John Schlifske

Chairman and Chief Executive Officer

“All Hands on Deck” to Bring and Keep Tech Talent

Topics: Tech Advancement.

This post originally appeared on LinkedIn.

Every company needs a strategy to recruit tech talent for years to come – and at Northwestern Mutual, we compete vigorously for tech talent nationwide. For us, tech talent is critical because we’re transforming our client experience. Our clients expect a rich, digital experience – and we’re boldly transforming to deliver it.

My colleague Christian Mitchell eloquently summarized our efforts: “Northwestern Mutual is weaving together its time-tested expertise, the strength of our advisors and incredible talent to create the client experience of the future.”

Today, virtually every company is a tech company in some way. In my view, that means that every company needs to make a commitment to developing, recruiting and retaining strong tech talent.

Engineers working at our New York City office.

At Northwestern Mutual, we have a holistic strategy to address this need for digital talent. As I’ve shared beforeour bold agenda included acquiring a company in New York City’s “Silicon Alley” called LearnVest – a start-up with tremendous talent. Today, that office is a significant hub of digital activity for our company. We also added employees nationwide with advanced technical capabilities – software engineers, cybersecurity analysts, data scientists, enterprise architects and more – to advance our strategy.

But in this post, I’d like to share another key part of our strategy - we are making a significant investment in our hometown of Milwaukee to help our region become an even more robust technology hub.

Every city has the potential to take the tech mantle from the Silicon Valley – at least that’s what AOL co-founder billionaire Steve Case believes. In his book, “The Rise of the Rest,” he explains why all American cities have the same opportunity as the west coast to disrupt digitally.

As the CEO of a company driving its own tech transformation, and a vocal proponent of Milwaukee’s future in tech, I’m frequently asked, “How can we build Greater Milwaukee into a tech hub?”

We need all hands on deck to recruit, retain, prepare and inspire tech talent in Greater Milwaukee. Leaders in business, higher education and workforce development need to make investing in tech talent their number one priority.

Milwaukee is the home of tech-savvy FORTUNE 500 companies, tech startups, professional sports teams and more that employ thousands of technologists and digital engineers. Tech talent is working to solve big challenges here and create exceptional experiences in financial services, health care, engineering, retail, professional sports and more.

Communities that center their economies around entrepreneurs and innovation enjoy a greater economic impact, a time-tested truth that our country is just beginning to realize. A new study proves that technology represents a significant and increasingly influential part of Greater Milwaukee’s economy.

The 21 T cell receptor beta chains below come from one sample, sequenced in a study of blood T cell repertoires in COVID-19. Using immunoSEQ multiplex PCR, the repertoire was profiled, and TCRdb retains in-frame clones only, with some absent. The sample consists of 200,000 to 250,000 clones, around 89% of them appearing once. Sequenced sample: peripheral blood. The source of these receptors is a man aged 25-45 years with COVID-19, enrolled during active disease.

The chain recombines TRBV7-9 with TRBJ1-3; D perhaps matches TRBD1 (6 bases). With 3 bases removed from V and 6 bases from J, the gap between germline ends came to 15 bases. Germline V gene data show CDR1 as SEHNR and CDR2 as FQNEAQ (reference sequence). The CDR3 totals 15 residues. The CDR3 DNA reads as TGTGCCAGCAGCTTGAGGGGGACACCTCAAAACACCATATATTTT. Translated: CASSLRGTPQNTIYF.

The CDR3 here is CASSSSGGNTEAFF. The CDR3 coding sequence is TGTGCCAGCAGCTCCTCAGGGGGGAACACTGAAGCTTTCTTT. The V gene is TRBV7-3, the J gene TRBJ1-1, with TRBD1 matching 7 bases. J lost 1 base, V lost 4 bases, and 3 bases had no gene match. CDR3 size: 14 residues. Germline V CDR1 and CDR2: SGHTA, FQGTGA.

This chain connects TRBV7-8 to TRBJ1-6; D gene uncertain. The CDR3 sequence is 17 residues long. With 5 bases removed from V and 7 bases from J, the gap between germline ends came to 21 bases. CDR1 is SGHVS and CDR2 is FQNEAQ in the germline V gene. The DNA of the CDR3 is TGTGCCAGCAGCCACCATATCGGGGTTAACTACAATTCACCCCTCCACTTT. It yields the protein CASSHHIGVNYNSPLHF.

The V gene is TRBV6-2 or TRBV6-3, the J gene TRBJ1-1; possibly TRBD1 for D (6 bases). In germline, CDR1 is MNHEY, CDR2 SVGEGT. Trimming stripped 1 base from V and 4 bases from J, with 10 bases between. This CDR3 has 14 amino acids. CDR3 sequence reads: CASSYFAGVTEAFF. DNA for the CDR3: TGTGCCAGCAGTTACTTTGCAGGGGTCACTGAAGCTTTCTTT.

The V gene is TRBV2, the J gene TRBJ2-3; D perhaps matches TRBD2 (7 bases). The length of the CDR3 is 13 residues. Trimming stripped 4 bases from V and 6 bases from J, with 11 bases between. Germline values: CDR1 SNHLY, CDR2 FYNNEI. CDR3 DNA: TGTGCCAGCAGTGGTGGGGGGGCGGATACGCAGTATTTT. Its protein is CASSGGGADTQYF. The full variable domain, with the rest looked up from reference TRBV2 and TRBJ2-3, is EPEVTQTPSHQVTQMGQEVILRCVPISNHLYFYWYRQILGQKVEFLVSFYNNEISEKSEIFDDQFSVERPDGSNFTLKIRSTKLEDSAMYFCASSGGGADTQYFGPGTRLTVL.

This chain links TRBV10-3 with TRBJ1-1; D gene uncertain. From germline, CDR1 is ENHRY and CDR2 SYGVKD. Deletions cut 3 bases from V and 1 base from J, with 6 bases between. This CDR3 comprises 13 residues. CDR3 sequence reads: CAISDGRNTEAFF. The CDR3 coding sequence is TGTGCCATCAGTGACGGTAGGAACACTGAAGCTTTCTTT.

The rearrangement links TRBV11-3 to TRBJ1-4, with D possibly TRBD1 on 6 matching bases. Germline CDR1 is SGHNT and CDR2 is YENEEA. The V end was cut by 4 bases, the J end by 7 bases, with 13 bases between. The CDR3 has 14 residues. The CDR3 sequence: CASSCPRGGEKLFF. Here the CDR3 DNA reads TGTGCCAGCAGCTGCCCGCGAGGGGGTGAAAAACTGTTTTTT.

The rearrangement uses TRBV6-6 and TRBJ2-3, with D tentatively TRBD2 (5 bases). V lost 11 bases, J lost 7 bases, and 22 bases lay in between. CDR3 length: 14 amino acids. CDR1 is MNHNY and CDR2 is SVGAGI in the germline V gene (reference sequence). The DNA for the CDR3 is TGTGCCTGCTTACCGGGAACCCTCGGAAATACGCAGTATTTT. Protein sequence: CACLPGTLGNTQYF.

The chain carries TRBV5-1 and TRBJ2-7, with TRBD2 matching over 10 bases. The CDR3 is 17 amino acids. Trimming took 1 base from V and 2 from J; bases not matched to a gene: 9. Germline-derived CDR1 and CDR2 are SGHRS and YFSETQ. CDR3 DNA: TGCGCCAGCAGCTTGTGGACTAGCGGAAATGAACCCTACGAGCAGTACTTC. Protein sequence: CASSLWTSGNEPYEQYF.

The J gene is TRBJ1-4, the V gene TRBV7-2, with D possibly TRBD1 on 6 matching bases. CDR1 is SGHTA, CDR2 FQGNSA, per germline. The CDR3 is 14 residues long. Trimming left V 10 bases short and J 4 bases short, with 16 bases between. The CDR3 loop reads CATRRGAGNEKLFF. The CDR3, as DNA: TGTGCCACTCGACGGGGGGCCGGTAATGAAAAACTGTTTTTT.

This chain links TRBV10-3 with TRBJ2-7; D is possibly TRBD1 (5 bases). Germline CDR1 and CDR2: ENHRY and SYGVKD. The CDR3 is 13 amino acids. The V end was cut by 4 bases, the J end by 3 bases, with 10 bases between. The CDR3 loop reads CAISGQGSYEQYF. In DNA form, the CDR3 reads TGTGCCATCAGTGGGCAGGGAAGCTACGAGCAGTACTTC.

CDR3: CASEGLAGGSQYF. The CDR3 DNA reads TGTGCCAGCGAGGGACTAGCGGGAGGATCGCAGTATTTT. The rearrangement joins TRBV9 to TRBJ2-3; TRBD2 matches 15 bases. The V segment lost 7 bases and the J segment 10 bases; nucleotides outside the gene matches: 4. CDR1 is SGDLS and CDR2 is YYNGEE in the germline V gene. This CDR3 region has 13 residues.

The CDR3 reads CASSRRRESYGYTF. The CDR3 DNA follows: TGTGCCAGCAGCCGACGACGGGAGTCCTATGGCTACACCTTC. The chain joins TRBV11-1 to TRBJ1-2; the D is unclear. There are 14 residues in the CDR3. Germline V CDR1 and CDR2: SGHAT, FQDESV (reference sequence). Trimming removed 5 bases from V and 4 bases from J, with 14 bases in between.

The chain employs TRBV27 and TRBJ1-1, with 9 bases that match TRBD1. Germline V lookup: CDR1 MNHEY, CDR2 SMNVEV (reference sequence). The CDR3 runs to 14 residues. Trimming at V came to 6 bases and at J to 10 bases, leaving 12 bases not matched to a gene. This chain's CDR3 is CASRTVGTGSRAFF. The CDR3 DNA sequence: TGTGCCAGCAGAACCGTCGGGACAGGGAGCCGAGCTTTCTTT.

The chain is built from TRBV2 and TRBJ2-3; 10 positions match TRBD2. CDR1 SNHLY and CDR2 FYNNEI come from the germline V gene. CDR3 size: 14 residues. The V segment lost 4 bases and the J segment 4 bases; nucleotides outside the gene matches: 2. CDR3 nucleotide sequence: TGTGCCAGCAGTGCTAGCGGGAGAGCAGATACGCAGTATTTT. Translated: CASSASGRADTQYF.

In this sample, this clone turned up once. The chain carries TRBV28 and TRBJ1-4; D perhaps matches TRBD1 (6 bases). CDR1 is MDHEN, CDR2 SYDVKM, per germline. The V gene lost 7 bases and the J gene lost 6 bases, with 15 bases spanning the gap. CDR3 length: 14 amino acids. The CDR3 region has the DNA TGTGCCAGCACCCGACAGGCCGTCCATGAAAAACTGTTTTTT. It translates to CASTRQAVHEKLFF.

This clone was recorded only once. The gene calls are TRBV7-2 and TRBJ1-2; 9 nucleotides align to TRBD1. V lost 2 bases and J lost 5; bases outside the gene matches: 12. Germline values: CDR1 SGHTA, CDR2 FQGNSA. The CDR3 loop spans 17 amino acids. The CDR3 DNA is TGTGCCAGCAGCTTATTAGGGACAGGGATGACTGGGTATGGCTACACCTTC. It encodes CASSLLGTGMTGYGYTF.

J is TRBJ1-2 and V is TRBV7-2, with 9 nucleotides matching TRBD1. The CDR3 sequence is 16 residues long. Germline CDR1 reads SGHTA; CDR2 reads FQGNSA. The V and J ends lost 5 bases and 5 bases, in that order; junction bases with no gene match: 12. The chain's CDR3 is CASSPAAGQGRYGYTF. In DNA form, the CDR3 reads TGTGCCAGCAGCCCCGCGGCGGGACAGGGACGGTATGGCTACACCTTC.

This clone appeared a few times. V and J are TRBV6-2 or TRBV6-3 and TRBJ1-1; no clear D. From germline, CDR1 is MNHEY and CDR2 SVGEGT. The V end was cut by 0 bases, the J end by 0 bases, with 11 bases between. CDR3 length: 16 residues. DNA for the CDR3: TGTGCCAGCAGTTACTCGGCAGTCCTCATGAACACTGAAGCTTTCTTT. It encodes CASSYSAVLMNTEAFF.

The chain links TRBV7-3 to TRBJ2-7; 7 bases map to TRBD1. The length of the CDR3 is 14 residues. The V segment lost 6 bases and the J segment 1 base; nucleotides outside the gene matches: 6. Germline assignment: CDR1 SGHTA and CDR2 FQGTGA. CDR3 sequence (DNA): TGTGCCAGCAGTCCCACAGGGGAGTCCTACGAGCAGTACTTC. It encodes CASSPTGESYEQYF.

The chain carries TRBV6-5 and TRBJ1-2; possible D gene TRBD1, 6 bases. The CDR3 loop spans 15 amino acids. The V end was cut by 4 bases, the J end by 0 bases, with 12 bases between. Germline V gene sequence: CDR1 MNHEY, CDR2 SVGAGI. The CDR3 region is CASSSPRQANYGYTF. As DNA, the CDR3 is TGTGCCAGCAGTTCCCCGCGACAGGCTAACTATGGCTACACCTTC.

But we must do more. To meet the needs of our clients, strengthen our company and build our community, Northwestern Mutual and our partners are engaged in a community-wide effort with many facets:

Investments in universities. Last week, leaders from Marquette University and the University of Wisconsin-Milwaukee joined me to launch the Northwestern Mutual Data Science Institute, a nearly $40 million partnership funding endowed professorships, new data science faculty, data research projects and expanded student programming.

Investments in tech startups. We recently launched Cream City Venture Capital, a $5 million venture capital fund supporting local entrepreneurs who are leveraging technology to address significant problems and launch successful businesses. And we’re partnering with Rockwell Automation, Kohl’s, Baird and Milwaukee Institute to support gBETA, a seven-week program for early-stage Milwaukee startups run by gener8tor. All of this activity is in addition to a $50 million venture fund launched last year by Northwestern Mutual.

Bringing tech talent together. Dozens of companies in the region have come together in the last 12 months to super-charge our ecosystem through the support of relevant programming, educational events, and robust networking and user group events and meetups to optimize collisions, strengthen our network and showcase what we know and love about our community.

Helping the next generation. Our regional school system is also doubling down to invest in computer science and STEM education. We’ve ramped up industry partnerships with K-12, too, knowing how important it is to give kids an early glimpse into their future career path.

For us, these activities aren’t simply an effort to help our local community. They are also an investment in building the tech ecosystem that will be needed for Northwestern Mutual in the years ahead – a win for everyone involved.

We’re not alone in thinking this way. According to the Conference Board, the top concern globally among all CEOs is “attracting and retaining talent.” Second on the list is, “creating new business models because of disruptive technologies.”

That further underscores why an all-the-above approach is critical – to take a broad strategic focus across geographic boundaries to address talent needs while also leading change in your own backyard.

Women in Tech: Notes from the Grace Hopper Celebration

This past fall, I attended the world's largest gathering of women technologists. As I reflect on the experience of being surrounded by 25,000 strong and talented women, here are three things that stood out.